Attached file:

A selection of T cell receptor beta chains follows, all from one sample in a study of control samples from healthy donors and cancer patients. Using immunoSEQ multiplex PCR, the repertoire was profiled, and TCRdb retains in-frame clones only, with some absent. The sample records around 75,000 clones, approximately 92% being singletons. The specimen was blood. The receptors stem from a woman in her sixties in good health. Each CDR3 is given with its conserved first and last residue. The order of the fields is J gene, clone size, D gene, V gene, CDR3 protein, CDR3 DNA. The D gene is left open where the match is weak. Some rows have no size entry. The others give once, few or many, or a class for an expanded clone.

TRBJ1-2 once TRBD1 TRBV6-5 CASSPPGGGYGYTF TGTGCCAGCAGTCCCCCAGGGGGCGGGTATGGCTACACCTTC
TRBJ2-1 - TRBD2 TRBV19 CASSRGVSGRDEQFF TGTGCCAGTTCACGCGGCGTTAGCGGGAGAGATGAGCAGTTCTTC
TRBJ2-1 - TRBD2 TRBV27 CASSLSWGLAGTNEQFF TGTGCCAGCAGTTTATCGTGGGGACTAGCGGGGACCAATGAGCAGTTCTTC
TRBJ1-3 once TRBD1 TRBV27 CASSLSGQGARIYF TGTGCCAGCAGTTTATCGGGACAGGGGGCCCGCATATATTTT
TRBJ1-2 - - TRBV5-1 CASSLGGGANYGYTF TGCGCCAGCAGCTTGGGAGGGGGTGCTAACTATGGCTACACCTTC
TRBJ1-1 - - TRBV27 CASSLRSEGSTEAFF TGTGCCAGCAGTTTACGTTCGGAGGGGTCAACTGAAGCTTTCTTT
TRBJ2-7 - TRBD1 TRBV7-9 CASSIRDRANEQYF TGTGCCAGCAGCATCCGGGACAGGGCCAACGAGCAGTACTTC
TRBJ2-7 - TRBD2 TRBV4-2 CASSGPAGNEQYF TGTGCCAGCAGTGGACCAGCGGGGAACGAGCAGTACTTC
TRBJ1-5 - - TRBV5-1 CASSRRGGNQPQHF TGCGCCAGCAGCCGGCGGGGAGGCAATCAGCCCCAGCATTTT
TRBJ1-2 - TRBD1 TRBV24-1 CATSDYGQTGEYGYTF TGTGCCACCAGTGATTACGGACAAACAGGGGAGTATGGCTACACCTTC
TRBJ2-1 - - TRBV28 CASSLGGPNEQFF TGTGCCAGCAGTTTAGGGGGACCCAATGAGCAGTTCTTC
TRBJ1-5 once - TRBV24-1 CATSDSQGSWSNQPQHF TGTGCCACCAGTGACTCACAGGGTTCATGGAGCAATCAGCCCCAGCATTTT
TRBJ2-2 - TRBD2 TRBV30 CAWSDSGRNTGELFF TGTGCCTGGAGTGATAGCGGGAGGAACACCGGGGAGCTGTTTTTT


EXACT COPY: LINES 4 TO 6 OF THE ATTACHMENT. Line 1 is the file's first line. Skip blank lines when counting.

TRBJ2-1 - TRBD2 TRBV27 CASSLSWGLAGTNEQFF TGTGCCAGCAGTTTATCGTGGGGACTAGCGGGGACCAATGAGCAGTTCTTC
TRBJ1-3 once TRBD1 TRBV27 CASSLSGQGARIYF TGTGCCAGCAGTTTATCGGGACAGGGGGCCCGCATATATTTT
TRBJ1-2 - - TRBV5-1 CASSLGGGANYGYTF TGCGCCAGCAGCTTGGGAGGGGGTGCTAACTATGGCTACACCTTC